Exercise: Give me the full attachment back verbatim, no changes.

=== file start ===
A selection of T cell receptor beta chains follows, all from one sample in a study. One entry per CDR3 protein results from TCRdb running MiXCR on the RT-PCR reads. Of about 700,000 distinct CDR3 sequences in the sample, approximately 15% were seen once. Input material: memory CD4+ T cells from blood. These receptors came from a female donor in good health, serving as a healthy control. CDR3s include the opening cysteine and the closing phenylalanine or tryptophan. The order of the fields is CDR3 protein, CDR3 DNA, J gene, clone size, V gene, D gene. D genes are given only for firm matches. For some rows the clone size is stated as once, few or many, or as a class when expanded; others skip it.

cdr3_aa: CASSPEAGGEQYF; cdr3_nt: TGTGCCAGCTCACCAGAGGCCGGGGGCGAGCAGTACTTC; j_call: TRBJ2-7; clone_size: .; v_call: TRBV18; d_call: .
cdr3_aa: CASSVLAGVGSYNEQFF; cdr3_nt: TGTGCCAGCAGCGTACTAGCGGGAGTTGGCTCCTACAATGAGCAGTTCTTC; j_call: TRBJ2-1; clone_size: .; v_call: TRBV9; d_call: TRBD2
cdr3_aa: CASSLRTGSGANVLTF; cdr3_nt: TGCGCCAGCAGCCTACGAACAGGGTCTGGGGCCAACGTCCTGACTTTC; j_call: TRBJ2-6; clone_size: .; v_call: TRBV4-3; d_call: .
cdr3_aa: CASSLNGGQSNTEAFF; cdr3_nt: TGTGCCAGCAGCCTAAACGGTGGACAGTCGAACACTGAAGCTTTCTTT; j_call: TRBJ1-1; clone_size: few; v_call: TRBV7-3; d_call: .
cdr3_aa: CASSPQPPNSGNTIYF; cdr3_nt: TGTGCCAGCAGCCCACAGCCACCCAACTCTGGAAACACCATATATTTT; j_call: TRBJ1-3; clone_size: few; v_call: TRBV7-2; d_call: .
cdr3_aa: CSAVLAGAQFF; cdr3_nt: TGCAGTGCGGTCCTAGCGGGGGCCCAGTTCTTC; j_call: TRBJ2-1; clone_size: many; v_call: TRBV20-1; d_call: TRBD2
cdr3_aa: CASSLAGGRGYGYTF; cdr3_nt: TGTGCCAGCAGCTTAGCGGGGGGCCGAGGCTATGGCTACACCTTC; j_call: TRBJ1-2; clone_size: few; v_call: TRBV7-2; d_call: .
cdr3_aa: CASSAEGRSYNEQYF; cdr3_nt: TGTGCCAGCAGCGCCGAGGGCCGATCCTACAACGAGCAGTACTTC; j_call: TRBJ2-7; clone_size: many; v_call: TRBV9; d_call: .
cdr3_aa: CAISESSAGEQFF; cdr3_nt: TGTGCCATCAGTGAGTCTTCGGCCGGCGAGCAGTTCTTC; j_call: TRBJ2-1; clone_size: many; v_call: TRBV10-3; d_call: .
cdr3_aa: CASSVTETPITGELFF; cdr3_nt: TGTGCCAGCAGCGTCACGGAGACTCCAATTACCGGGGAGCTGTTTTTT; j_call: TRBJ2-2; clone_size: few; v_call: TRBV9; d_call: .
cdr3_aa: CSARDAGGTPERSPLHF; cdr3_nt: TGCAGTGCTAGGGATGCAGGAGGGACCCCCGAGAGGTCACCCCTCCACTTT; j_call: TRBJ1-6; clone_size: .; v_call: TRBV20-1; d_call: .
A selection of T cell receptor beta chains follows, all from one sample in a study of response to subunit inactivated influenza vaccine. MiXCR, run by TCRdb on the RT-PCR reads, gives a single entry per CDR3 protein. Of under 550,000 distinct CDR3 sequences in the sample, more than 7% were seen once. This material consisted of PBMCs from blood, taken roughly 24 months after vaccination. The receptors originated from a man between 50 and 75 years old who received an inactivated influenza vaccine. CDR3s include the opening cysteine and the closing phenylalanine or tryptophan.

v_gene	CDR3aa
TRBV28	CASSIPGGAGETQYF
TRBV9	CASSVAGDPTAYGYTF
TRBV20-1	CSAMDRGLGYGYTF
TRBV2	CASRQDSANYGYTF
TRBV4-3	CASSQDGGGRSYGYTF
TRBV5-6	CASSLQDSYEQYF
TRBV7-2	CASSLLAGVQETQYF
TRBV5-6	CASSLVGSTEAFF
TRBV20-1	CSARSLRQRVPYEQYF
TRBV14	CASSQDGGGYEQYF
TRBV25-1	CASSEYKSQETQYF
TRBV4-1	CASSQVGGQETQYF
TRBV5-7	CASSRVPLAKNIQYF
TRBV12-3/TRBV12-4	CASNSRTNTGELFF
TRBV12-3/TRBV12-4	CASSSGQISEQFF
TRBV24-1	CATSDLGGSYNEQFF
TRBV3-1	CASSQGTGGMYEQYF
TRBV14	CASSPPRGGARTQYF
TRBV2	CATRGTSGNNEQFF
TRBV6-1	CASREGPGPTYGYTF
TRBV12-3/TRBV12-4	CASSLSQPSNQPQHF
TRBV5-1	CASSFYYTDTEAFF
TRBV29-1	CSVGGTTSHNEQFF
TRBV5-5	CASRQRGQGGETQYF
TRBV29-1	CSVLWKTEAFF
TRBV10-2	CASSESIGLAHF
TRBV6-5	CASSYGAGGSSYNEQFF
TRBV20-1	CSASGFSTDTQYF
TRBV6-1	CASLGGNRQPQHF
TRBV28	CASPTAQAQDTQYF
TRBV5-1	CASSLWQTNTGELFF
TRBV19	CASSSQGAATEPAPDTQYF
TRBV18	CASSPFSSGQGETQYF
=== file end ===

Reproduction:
A selection of T cell receptor beta chains follows, all from one sample in a study. One entry per CDR3 protein results from TCRdb running MiXCR on the RT-PCR reads. Of about 700,000 distinct CDR3 sequences in the sample, approximately 15% were seen once. Input material: memory CD4+ T cells from blood. These receptors came from a female donor in good health, serving as a healthy control. CDR3s include the opening cysteine and the closing phenylalanine or tryptophan. The order of the fields is CDR3 protein, CDR3 DNA, J gene, clone size, V gene, D gene. D genes are given only for firm matches. For some rows the clone size is stated as once, few or many, or as a class when expanded; others skip it.

cdr3_aa: CASSPEAGGEQYF; cdr3_nt: TGTGCCAGCTCACCAGAGGCCGGGGGCGAGCAGTACTTC; j_call: TRBJ2-7; clone_size: .; v_call: TRBV18; d_call: .
cdr3_aa: CASSVLAGVGSYNEQFF; cdr3_nt: TGTGCCAGCAGCGTACTAGCGGGAGTTGGCTCCTACAATGAGCAGTTCTTC; j_call: TRBJ2-1; clone_size: .; v_call: TRBV9; d_call: TRBD2
cdr3_aa: CASSLRTGSGANVLTF; cdr3_nt: TGCGCCAGCAGCCTACGAACAGGGTCTGGGGCCAACGTCCTGACTTTC; j_call: TRBJ2-6; clone_size: .; v_call: TRBV4-3; d_call: .
cdr3_aa: CASSLNGGQSNTEAFF; cdr3_nt: TGTGCCAGCAGCCTAAACGGTGGACAGTCGAACACTGAAGCTTTCTTT; j_call: TRBJ1-1; clone_size: few; v_call: TRBV7-3; d_call: .
cdr3_aa: CASSPQPPNSGNTIYF; cdr3_nt: TGTGCCAGCAGCCCACAGCCACCCAACTCTGGAAACACCATATATTTT; j_call: TRBJ1-3; clone_size: few; v_call: TRBV7-2; d_call: .
cdr3_aa: CSAVLAGAQFF; cdr3_nt: TGCAGTGCGGTCCTAGCGGGGGCCCAGTTCTTC; j_call: TRBJ2-1; clone_size: many; v_call: TRBV20-1; d_call: TRBD2
cdr3_aa: CASSLAGGRGYGYTF; cdr3_nt: TGTGCCAGCAGCTTAGCGGGGGGCCGAGGCTATGGCTACACCTTC; j_call: TRBJ1-2; clone_size: few; v_call: TRBV7-2; d_call: .
cdr3_aa: CASSAEGRSYNEQYF; cdr3_nt: TGTGCCAGCAGCGCCGAGGGCCGATCCTACAACGAGCAGTACTTC; j_call: TRBJ2-7; clone_size: many; v_call: TRBV9; d_call: .
cdr3_aa: CAISESSAGEQFF; cdr3_nt: TGTGCCATCAGTGAGTCTTCGGCCGGCGAGCAGTTCTTC; j_call: TRBJ2-1; clone_size: many; v_call: TRBV10-3; d_call: .
cdr3_aa: CASSVTETPITGELFF; cdr3_nt: TGTGCCAGCAGCGTCACGGAGACTCCAATTACCGGGGAGCTGTTTTTT; j_call: TRBJ2-2; clone_size: few; v_call: TRBV9; d_call: .
cdr3_aa: CSARDAGGTPERSPLHF; cdr3_nt: TGCAGTGCTAGGGATGCAGGAGGGACCCCCGAGAGGTCACCCCTCCACTTT; j_call: TRBJ1-6; clone_size: .; v_call: TRBV20-1; d_call: .
A selection of T cell receptor beta chains follows, all from one sample in a study of response to subunit inactivated influenza vaccine. MiXCR, run by TCRdb on the RT-PCR reads, gives a single entry per CDR3 protein. Of under 550,000 distinct CDR3 sequences in the sample, more than 7% were seen once. This material consisted of PBMCs from blood, taken roughly 24 months after vaccination. The receptors originated from a man between 50 and 75 years old who received an inactivated influenza vaccine. CDR3s include the opening cysteine and the closing phenylalanine or tryptophan.

v_gene	CDR3aa
TRBV28	CASSIPGGAGETQYF
TRBV9	CASSVAGDPTAYGYTF
TRBV20-1	CSAMDRGLGYGYTF
TRBV2	CASRQDSANYGYTF
TRBV4-3	CASSQDGGGRSYGYTF
TRBV5-6	CASSLQDSYEQYF
TRBV7-2	CASSLLAGVQETQYF
TRBV5-6	CASSLVGSTEAFF
TRBV20-1	CSARSLRQRVPYEQYF
TRBV14	CASSQDGGGYEQYF
TRBV25-1	CASSEYKSQETQYF
TRBV4-1	CASSQVGGQETQYF
TRBV5-7	CASSRVPLAKNIQYF
TRBV12-3/TRBV12-4	CASNSRTNTGELFF
TRBV12-3/TRBV12-4	CASSSGQISEQFF
TRBV24-1	CATSDLGGSYNEQFF
TRBV3-1	CASSQGTGGMYEQYF
TRBV14	CASSPPRGGARTQYF
TRBV2	CATRGTSGNNEQFF
TRBV6-1	CASREGPGPTYGYTF
TRBV12-3/TRBV12-4	CASSLSQPSNQPQHF
TRBV5-1	CASSFYYTDTEAFF
TRBV29-1	CSVGGTTSHNEQFF
TRBV5-5	CASRQRGQGGETQYF
TRBV29-1	CSVLWKTEAFF
TRBV10-2	CASSESIGLAHF
TRBV6-5	CASSYGAGGSSYNEQFF
TRBV20-1	CSASGFSTDTQYF
TRBV6-1	CASLGGNRQPQHF
TRBV28	CASPTAQAQDTQYF
TRBV5-1	CASSLWQTNTGELFF
TRBV19	CASSSQGAATEPAPDTQYF
TRBV18	CASSPFSSGQGETQYF